This has to be my favorite topic!! It’s funny to me how taboo it is for people unless they’re talking about babies… or hanging out in a retirement community.
Let’s continue our journey into the Foundation of Wellness by talking about the next room on the ground floor, poop. Sure, it’s not dinner party chit chat but it’s important to learn about our bowel movements.
A complete bowel movement is our body’s way of expelling waste and toxins after the usable nutrients have been absorbed from food.
It’s part of the natural process of digestion which involves many aspects of the body including enzymes, nerves, hormones, blood flow, and many more.
When was the last time that someone asked you about your poop? Let’s forge ahead so that you can be true to your poo. Because you are what you DON’T poop. Oh!
We can learn a lot about our internal health by looking at what our body puts out. So be prepared to get to know your poo.
When evaluating poop, frequency, consistency, and color are all important. Next time you go, take a peak and note a few factors:
Frequency – How many times a day do you eat? Ideally, you should have as many bowel movements as you do meals in a day. But you should expect at least one complete bowel movement a day and you should feel like your bowels are empty; not partially eliminated.
Consistency – This is extremely important as it ensures we’ve fully digested our food, are eliminating toxins daily and can tell us what foods might be offensive to our body. After you pass the poo, what you see in the toilet is basically a map of your diet, fluids, medications, and lifestyle. You can use this Bristol Stool Chart below as a guide to understanding what your poo is telling you.
- Separate hard lumps that are hard to pass. This indicates constipation. It might mean that a person is not eating enough fiber, such as fruit and vegetables.
- Sausage-shaped but still lumpy. This can also indicate constipation and that a person should drink more water.
- Sausage-shaped but with cracks on its surface. This is a pretty happy poo.
- Sausage-shaped; smooth and soft appearance. This is a really happy poo.
- Soft blobs that pass easily with clear-cut edges. Not a happy poo. This can be an indication that fiber is lacking, or that an offensive food has entered the diet.
- Fluffy with ragged edges. This may indicate inflammation and dietary sensitivities or allergies.
- Maybe mushy or entirely water and too easy to pass. This is a sign of illness and may be caused by a food allergy, virus, bacterial imbalance or parasite.
Color – The color of our poop can indicate a few things. Ideally, we want our stools to be a light/medium brown color. If your stool is too dark or black, then this could indicate GI issues. And, if it is too yellow or regularly green (not the day after eating a heap of kale) it could be a sign that you are not absorbing vital fats or that you may have gallbladder issues and need additional enzymes.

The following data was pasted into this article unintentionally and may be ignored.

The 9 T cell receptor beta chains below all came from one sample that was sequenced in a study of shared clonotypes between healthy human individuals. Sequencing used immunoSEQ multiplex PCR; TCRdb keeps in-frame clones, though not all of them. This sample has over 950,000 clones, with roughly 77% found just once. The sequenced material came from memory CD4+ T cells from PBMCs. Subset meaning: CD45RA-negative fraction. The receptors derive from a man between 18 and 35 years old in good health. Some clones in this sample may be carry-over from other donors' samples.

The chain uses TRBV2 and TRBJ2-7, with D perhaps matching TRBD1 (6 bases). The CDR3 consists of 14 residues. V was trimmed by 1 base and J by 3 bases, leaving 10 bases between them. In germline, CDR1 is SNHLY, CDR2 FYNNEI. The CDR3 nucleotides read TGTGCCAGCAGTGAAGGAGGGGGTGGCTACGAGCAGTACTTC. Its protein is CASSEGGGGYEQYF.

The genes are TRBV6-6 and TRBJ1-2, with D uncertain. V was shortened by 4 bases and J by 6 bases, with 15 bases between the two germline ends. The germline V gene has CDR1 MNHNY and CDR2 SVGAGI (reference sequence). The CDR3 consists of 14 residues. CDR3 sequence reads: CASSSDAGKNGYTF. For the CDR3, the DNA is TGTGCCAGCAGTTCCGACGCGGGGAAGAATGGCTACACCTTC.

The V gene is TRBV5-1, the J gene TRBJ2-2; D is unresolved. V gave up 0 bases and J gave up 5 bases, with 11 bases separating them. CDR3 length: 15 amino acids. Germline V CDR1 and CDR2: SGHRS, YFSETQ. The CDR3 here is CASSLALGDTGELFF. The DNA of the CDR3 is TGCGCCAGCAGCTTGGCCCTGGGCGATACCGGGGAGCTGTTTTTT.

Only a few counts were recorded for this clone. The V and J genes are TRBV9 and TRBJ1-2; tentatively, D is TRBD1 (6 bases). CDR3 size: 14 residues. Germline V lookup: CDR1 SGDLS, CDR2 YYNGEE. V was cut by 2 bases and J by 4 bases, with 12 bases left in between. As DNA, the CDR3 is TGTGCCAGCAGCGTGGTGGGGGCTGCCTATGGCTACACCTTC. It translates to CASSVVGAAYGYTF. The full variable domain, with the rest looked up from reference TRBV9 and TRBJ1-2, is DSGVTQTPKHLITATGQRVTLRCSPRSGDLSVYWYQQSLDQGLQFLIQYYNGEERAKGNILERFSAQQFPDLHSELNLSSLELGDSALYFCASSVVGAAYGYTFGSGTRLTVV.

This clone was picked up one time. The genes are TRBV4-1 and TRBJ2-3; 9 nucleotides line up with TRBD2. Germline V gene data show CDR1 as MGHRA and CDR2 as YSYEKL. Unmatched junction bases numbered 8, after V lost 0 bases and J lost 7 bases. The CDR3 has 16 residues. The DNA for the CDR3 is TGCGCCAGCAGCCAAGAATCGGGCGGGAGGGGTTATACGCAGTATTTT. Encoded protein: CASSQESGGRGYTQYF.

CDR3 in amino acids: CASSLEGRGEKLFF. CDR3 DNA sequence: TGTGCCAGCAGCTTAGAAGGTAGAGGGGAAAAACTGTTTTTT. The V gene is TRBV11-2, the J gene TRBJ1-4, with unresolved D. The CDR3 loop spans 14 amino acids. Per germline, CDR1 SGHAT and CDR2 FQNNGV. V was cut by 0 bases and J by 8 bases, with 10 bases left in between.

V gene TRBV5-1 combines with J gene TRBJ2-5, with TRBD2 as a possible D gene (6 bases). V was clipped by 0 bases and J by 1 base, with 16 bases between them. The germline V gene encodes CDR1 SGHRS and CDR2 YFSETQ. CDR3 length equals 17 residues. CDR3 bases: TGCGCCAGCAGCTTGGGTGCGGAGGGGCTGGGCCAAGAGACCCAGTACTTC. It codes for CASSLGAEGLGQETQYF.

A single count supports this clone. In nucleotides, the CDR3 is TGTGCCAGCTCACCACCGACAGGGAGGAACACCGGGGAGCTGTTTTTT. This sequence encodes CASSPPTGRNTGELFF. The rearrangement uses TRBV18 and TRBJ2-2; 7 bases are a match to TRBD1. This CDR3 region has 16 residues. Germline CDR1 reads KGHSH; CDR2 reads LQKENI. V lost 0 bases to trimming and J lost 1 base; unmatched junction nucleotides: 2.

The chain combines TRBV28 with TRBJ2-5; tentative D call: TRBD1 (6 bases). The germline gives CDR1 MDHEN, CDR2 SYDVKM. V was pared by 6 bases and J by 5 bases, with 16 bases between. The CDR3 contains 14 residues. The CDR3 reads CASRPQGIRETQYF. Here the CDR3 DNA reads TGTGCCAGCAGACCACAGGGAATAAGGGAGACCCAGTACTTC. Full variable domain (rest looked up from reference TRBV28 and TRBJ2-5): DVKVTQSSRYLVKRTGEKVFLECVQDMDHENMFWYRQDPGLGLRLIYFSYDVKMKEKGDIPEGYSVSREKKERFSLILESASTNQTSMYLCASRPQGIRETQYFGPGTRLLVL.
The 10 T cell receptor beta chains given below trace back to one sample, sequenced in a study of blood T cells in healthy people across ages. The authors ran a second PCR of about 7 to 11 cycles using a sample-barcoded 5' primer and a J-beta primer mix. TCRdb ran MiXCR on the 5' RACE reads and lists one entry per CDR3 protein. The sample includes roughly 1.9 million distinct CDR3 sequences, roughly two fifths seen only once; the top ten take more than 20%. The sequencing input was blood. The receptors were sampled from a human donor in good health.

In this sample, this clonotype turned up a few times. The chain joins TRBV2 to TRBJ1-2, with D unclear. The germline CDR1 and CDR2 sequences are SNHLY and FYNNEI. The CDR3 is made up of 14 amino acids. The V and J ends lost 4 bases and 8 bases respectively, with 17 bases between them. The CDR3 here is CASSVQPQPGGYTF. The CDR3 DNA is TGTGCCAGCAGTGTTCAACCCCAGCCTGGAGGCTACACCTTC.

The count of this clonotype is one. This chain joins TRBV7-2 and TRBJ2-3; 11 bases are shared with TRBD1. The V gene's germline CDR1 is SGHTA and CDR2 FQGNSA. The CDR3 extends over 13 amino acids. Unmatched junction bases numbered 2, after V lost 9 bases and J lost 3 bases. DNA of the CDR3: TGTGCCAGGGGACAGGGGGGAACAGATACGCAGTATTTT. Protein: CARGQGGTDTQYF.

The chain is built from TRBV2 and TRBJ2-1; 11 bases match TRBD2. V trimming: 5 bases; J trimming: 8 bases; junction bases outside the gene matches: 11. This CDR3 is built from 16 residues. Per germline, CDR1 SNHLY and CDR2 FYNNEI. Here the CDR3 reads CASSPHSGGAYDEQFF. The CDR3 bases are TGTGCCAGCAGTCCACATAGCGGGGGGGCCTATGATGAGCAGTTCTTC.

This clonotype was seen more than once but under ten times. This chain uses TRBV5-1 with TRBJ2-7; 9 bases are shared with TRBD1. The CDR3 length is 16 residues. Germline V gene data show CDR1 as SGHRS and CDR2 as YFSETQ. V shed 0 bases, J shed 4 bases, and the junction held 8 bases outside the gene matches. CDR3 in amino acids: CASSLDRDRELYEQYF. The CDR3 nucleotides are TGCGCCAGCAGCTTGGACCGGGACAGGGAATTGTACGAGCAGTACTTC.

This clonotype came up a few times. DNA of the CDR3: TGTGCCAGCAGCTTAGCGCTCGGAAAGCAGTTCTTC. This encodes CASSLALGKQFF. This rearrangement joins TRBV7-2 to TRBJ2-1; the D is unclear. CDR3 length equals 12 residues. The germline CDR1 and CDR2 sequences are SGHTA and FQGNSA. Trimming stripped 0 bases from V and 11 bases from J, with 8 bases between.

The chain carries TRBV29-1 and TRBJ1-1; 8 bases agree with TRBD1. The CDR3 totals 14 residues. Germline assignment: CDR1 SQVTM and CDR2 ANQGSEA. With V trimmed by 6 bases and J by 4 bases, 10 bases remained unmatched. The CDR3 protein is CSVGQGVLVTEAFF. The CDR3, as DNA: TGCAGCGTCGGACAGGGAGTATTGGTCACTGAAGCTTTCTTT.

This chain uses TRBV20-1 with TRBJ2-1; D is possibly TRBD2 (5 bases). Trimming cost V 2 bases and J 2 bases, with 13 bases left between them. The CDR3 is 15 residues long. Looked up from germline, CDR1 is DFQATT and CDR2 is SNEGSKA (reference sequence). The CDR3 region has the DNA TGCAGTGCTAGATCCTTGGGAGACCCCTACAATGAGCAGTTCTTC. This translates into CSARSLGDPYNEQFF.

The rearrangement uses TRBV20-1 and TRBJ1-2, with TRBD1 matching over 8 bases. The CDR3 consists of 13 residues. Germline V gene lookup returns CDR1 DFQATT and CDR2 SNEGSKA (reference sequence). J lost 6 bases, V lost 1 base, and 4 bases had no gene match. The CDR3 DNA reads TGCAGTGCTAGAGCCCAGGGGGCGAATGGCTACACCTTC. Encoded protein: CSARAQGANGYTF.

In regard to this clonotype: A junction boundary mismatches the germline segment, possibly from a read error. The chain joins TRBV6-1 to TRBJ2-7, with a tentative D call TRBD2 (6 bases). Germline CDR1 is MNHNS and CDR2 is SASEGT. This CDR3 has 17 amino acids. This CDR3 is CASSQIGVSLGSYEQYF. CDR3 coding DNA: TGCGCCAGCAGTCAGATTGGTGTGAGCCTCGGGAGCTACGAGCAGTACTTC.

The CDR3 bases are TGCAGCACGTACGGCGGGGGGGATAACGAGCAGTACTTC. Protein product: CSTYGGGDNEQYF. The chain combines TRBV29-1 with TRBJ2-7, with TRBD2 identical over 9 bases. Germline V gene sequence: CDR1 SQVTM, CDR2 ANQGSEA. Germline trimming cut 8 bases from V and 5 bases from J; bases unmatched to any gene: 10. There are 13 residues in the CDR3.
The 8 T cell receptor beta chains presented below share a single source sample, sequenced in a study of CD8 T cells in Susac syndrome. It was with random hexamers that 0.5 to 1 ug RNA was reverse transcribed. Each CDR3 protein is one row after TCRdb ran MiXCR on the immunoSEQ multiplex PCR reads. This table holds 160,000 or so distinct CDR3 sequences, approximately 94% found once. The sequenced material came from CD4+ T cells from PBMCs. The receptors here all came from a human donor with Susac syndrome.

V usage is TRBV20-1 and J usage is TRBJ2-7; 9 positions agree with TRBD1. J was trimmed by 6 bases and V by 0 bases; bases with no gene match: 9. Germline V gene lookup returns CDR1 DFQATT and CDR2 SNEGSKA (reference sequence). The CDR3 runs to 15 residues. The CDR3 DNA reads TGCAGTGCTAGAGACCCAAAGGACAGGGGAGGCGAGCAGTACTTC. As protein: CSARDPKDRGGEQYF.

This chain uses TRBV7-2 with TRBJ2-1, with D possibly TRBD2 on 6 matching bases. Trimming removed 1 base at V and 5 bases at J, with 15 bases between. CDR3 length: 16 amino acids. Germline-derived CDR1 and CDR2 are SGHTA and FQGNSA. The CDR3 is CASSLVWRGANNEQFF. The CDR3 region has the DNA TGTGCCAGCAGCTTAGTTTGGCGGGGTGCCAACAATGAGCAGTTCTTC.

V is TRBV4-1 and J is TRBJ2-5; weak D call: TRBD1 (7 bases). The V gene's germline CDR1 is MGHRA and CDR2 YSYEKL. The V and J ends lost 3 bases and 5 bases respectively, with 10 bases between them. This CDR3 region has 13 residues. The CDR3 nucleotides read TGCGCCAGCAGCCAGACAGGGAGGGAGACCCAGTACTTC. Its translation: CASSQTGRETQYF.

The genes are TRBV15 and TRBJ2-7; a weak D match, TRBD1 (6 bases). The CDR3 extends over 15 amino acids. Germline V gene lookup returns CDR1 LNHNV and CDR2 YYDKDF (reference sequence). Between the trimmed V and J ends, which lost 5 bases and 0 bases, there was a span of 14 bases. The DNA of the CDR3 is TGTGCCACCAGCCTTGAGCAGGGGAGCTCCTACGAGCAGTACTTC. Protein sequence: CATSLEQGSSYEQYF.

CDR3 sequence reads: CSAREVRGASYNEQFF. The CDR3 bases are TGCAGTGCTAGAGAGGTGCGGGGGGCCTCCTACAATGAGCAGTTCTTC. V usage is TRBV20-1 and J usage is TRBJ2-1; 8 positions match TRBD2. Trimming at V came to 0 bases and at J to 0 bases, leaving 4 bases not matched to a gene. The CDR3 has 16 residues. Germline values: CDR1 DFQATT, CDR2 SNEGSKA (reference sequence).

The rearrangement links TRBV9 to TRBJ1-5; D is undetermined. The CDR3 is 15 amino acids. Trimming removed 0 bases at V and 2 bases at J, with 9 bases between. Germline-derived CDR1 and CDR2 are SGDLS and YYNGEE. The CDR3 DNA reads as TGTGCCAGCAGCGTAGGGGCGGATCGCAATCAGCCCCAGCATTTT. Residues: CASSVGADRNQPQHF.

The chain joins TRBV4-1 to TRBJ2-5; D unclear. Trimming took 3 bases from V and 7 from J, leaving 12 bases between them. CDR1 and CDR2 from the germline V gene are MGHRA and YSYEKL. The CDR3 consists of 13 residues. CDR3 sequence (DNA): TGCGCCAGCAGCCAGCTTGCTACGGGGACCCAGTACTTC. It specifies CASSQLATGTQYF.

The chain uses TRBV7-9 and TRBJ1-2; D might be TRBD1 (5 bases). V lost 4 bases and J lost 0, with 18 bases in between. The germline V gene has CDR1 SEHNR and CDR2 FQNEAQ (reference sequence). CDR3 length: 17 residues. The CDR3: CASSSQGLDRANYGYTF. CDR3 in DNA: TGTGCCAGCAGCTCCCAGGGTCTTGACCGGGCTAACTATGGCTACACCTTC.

Viva Las Vegus!
One topic that often gets overlooked is Vegal Nerve Tone. The vagus nerve is long and branches off to the throat, trachea, lungs, heart, stomach, liver, pancreas, kidneys, intestines, and colon. Its main job is to communicate between the brain and all the organs that it touches.
So, it has a big job. Have you ever had a feeling that you needed to “trust your gut”? Well, gut instincts come from your vagus nerve sending emotional signals from the brain to the gut and back. Since stress lowers the normal tone of the nerve, it can cause it to misfire. If not taken care of, the body malfunctions and produces ailments like pain, constipation, depression, digestive disorders, autoimmune disorders, allergies, autism, sensory processing disorder, and more.
We can improve our overall health by engaging in activities that stimulate the vegas nerve due to its large role in the mind-body connection.
A few easy ideas are:
- Breathing exercises
- E.F.T. tapping
What can you do to have a happy poo?
Taking a closer look at our diet and lifestyle will make the biggest impact on our health, but that is just one part of the equation. It is also wise to have nutrient testing done to make sure that we are properly absorbing the nutrients from our food.
Some other recommendations are:
- Eat slowly in a relaxed manner without multi-tasking. Be sure to chew food completely before swallowing.
- Eat nutrient dense foods rather than junk or processed foods.
- Plan and be prepared so that you always have something nutritious to eat.
- Eat healthy snacks between meals.
- You may need to try a gut healing diet (see my gut health post here).
- Remove offensive foods like dairy, gluten, soy, corn, and eggs.
- Remove or limit sugar, histamines, and sulfurs from your diet.
- Increase your Fiber Intake.
- Try a Squatty Potty for proper bathroom posture.
- Drink Plenty of water.
- Supplement with Magnesium citrate (read my post here).
- Eating probiotic foods or taking a supplement (Read my post on supplements).
- Try drinking Smooth Move tea or other natural teas to help with occasional constipation.
- Taking digestive enzymes.
- Increasing stomach acid.
- Seeing your chiropractor to increase nervous system function.
How you are true to your poo? Let us know in the comments.
xoxo Mostly Holistic Mama